14 Aug2016

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A good friend recently returned from a tour of Japanese temples and brought this unusual ingredient… some preserved cherry blossoms in salt. I understand you can re-hydrate them and add them to a cup of tea, but other than that, does anyone have any clever ideas how else to use these? Thanks.



  1. ConnieC says:

    The Japanese seem to have a knack for preserving almost anything edible or not .

    Here’s from:
    Maria Finn (author) 2 years ago

    I put them in vinegar for mignonette sauce. I also grind them up and use them on the rim of cocktails, scatter over ice cream with olive oil, and finish delicate seafood like scallops with them.

    Aug 14, 2016 | 10:16 am


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  3. millet says:

    it’s mostly decorative, but you can put it in tea. they taste a bit like salaw. you can put them atop rounds of silken tofu. that’s how i saw them used in japan.

    Aug 14, 2016 | 11:19 am

  4. besYS says:

    Hi MM!
    I learned about Preserved Cherry blossoms from Namiko who has a blog, Just One Cookbook.
    She has 2 recipes using cherry blossoms – Cookies and Milk pudding.
    Nami is a very good Japanese homecook who currently lives in CA. with her husband & 2 kids.

    Here’s the link of her Milk pudding http://www.justonecookbook.com/cherry-blossom-milk-pudding/

    Her Cherry Blossom cookies video https://m.youtube.com/watch?v=kkTAp58kIQk

    Thanks! :-)

    Aug 14, 2016 | 12:15 pm

  5. Footloose says:

    Probably more symbolic than anything else because how much flavour or food value can a single blossom provide. Think candied violets. When bread was first introduced to Japan, it filled a ready gap in the market as a medium for wrapping their ubiquitous sweet red bean paste. The former samurai who transitioned to civilian life as a baker attracted Imperial patronage by sticking a single pickled sakura in its centre.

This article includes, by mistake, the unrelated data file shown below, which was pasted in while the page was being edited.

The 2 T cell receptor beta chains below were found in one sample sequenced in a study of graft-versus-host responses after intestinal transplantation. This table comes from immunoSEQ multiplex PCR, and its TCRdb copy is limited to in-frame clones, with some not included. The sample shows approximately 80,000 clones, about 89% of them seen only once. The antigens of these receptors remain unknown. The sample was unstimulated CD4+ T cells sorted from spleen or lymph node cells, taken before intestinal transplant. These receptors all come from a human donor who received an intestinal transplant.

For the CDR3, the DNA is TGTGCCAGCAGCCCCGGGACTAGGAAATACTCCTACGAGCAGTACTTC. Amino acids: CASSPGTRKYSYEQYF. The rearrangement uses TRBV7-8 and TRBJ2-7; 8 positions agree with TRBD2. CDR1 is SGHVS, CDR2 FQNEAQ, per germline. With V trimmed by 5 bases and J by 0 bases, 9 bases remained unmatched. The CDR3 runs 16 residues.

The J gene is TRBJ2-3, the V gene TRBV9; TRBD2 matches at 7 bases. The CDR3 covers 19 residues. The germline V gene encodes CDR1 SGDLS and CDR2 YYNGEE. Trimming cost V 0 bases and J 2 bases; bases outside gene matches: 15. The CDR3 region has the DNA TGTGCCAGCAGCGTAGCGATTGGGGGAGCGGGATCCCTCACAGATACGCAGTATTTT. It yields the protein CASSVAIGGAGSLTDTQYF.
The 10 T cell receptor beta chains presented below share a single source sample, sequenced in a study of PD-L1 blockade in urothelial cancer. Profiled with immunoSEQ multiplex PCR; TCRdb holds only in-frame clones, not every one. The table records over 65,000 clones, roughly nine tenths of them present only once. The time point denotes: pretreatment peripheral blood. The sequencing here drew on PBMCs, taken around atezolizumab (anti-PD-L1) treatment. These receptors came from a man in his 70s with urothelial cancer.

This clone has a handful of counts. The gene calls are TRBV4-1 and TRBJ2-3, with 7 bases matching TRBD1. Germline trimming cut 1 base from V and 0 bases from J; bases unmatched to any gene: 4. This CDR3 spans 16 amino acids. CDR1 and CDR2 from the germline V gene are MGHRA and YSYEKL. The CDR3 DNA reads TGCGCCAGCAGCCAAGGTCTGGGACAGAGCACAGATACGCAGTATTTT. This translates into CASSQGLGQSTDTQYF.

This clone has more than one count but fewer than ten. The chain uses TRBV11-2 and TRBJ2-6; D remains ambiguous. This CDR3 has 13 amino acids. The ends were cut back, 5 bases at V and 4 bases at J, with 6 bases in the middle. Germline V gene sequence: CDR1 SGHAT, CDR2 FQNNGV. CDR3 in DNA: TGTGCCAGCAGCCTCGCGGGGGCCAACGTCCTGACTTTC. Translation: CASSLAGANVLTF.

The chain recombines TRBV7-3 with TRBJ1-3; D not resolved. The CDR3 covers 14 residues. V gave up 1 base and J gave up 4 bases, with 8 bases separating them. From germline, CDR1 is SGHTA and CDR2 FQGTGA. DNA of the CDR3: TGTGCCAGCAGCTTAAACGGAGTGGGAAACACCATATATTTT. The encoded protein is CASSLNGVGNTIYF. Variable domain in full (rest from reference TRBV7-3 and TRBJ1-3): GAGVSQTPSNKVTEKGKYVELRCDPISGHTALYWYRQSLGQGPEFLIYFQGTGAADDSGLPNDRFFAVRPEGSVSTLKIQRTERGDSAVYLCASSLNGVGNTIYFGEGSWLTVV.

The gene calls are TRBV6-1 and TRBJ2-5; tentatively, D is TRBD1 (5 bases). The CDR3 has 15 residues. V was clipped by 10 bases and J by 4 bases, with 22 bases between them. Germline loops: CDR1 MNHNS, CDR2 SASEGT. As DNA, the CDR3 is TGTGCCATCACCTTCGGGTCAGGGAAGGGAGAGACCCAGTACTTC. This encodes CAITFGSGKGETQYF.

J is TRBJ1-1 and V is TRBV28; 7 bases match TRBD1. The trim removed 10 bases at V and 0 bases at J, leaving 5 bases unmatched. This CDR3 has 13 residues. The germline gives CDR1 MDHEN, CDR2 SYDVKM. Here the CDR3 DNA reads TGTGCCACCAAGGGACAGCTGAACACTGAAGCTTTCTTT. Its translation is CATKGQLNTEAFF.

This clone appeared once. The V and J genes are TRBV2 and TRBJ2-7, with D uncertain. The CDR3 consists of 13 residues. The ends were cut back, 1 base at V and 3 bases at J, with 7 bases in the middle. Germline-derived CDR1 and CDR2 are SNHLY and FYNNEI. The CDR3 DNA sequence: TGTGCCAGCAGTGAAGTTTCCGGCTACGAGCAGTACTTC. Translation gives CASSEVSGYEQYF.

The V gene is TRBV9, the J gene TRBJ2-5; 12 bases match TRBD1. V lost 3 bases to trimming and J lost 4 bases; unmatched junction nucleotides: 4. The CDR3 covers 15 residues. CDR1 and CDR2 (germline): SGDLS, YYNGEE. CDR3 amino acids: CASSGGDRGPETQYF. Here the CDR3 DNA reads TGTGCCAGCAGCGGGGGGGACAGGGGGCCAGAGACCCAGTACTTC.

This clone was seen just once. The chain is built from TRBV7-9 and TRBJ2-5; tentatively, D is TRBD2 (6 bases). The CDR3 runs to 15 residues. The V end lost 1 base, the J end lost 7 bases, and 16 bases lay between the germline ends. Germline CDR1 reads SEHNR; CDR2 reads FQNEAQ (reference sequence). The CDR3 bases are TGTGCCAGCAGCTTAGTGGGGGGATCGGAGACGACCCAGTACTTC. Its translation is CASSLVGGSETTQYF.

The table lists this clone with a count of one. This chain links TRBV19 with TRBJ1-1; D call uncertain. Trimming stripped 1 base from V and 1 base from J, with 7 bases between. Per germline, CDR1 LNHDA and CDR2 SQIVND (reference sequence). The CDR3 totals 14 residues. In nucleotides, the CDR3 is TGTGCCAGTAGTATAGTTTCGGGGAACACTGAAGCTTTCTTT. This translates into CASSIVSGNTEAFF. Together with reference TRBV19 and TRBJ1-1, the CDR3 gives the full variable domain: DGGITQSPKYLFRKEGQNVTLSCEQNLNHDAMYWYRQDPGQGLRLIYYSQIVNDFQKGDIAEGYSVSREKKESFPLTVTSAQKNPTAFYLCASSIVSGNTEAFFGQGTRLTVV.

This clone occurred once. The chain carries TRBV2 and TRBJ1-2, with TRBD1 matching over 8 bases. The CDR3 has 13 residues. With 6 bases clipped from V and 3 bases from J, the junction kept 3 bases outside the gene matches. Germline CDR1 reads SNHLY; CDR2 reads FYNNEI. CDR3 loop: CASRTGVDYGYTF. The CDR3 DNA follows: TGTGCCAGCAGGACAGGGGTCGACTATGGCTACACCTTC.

Aug 14, 2016 | 6:48 pm

  6. Khew says:

    1. Wash and soak blossoms till they reconstitute to resemble the flowers they once were. Towel dry gently. Blind bake a rather deep tart/pie shell, add some canned cherries and fill to two thirds or more with either custard, curd, gelled cheese cake or anything similar. Make sure the surface is as smooth as possible. Place blossoms artistically onto the tart and refrigerate till firm. Pour on a gelatine + sugar + kirsch solution to seal the flowers. Refrigerate. Alternatively, sponge in a ring or cake pan with detachable bottom, cherries, the creamy mixture, blossoms, gelatine.

    2. Wash blossoms, remove any stems and soak in rose essence + little water. Pat dry before use. Make butter cake batter and alternate batter and blossoms as you fill up your mould. Bake.

    3. Agar-agar or konnyaku with reconstituted blossoms.

    Aug 14, 2016 | 10:14 pm

  7. Kouta Ono says:

    You could make some gorgeous cookies, topping of onigiri or filling if they’re salted like umeboshi or even garnish like microgreens.

    Aug 14, 2016 | 10:58 pm

  8. Marketman says:

    Thanks for all those wonderful suggestions… clearly this is a much less familiar ingredient for me than for others!

    Aug 15, 2016 | 5:08 pm


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